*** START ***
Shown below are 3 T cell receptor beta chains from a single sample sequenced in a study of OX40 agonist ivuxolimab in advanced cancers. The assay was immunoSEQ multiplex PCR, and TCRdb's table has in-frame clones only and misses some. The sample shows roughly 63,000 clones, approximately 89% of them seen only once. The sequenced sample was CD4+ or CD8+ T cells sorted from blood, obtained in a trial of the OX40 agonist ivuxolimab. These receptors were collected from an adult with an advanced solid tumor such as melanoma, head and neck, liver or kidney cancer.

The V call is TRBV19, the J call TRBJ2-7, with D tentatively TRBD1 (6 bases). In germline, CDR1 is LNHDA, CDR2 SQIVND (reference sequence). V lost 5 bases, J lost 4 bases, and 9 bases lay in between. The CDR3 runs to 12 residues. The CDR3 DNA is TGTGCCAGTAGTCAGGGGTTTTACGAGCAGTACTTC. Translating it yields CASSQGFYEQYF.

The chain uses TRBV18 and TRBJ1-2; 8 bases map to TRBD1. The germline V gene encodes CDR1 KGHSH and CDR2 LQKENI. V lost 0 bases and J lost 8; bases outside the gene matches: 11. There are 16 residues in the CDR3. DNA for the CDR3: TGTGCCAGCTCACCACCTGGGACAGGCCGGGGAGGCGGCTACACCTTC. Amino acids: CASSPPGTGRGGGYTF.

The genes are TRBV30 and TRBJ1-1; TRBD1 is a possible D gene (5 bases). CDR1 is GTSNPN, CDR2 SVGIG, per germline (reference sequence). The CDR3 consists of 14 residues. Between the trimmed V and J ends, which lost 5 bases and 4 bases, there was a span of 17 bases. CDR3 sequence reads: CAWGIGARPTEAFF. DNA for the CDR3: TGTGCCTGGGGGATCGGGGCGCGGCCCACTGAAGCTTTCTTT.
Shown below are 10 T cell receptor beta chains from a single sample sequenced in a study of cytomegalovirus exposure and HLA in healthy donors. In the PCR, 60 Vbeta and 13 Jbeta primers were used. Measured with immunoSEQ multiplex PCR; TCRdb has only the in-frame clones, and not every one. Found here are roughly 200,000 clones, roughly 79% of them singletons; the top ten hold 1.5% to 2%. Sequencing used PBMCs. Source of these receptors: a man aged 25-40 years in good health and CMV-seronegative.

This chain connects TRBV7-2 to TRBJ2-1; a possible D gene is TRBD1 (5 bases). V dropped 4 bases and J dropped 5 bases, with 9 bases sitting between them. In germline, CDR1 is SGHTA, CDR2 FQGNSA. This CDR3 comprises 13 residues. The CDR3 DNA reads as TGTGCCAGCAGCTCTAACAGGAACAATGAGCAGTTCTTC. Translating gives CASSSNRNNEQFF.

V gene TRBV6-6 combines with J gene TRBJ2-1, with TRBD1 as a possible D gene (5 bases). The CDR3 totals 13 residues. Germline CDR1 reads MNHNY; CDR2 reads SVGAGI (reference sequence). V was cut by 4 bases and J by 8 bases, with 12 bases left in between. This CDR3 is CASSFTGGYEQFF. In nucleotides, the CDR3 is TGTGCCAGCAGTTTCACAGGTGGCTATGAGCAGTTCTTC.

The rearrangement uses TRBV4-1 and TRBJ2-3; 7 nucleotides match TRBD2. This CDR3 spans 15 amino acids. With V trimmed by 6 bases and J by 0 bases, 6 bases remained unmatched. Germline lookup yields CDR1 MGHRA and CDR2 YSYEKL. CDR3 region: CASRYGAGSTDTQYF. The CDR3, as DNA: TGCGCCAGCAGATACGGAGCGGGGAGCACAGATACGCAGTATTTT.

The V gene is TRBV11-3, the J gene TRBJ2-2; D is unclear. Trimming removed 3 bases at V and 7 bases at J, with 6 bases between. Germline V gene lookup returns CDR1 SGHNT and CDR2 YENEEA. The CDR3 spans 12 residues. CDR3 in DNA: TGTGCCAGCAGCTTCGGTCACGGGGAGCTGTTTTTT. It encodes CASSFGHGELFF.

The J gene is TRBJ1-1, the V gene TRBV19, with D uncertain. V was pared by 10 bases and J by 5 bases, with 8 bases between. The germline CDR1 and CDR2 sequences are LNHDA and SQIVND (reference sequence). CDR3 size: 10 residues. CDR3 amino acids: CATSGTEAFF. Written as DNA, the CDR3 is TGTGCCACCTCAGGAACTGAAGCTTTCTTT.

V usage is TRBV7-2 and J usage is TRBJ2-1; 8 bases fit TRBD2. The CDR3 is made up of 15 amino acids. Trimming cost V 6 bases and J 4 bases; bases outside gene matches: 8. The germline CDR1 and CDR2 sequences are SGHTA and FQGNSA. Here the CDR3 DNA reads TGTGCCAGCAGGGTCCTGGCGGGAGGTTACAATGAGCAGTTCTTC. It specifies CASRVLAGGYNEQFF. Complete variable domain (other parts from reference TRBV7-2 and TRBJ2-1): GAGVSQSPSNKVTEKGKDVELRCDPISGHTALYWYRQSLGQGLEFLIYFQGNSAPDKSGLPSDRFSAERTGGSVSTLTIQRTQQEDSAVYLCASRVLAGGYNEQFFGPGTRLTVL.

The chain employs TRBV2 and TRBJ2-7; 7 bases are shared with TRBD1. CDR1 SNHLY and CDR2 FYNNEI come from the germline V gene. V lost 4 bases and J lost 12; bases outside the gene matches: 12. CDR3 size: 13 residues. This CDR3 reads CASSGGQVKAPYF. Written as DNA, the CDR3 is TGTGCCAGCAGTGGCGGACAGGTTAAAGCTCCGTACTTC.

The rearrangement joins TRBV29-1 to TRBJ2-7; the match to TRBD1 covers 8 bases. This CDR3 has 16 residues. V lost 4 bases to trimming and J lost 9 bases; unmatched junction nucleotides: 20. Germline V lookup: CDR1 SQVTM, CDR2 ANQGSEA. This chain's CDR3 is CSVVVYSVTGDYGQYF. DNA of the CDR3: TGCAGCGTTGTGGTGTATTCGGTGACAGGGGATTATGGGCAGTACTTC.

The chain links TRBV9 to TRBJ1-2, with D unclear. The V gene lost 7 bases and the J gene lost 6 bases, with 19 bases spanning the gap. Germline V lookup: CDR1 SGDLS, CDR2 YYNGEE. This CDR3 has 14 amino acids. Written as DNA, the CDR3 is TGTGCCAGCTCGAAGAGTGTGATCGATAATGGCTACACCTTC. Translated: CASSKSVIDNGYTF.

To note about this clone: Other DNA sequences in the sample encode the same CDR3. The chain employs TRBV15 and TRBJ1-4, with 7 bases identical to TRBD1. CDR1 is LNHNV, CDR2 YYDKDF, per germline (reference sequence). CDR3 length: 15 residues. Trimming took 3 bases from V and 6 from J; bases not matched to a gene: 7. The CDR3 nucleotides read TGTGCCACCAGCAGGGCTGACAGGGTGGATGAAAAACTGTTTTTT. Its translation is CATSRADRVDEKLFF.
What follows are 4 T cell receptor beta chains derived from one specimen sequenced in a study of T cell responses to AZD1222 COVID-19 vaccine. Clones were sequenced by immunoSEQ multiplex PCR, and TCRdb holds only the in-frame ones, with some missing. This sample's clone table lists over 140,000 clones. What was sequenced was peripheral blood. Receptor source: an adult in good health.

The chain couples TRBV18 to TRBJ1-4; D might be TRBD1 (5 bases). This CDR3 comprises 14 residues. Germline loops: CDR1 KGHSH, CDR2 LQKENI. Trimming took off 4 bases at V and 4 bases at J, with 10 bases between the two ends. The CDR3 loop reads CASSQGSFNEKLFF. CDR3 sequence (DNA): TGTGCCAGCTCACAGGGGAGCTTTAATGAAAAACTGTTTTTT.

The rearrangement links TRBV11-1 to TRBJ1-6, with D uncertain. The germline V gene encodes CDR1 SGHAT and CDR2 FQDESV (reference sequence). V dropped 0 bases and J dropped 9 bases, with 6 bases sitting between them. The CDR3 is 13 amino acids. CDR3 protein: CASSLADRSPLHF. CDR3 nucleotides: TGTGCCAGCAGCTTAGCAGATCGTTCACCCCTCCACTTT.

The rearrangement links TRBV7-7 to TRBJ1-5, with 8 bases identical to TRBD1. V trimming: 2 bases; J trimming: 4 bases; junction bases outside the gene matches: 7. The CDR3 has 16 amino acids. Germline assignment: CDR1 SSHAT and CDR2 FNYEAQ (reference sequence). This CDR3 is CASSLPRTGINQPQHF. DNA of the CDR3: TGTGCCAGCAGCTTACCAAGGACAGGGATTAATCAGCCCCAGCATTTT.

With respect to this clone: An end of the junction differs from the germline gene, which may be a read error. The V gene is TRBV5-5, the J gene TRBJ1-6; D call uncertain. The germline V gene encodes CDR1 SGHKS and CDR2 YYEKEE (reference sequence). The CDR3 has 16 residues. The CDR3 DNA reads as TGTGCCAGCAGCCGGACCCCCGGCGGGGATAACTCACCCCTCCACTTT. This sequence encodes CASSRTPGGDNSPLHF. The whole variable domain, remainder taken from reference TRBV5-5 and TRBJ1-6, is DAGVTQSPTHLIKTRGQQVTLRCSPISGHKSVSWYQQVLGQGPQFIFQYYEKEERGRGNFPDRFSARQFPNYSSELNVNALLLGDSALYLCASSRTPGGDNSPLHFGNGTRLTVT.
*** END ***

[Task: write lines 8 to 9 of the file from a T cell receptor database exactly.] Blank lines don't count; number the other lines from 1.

The rearrangement uses TRBV4-1 and TRBJ2-3; 7 nucleotides match TRBD2. This CDR3 spans 15 amino acids. With V trimmed by 6 bases and J by 0 bases, 6 bases remained unmatched. Germline lookup yields CDR1 MGHRA and CDR2 YSYEKL. CDR3 region: CASRYGAGSTDTQYF. The CDR3, as DNA: TGCGCCAGCAGATACGGAGCGGGGAGCACAGATACGCAGTATTTT.

The V gene is TRBV11-3, the J gene TRBJ2-2; D is unclear. Trimming removed 3 bases at V and 7 bases at J, with 6 bases between. Germline V gene lookup returns CDR1 SGHNT and CDR2 YENEEA. The CDR3 spans 12 residues. CDR3 in DNA: TGTGCCAGCAGCTTCGGTCACGGGGAGCTGTTTTTT. It encodes CASSFGHGELFF.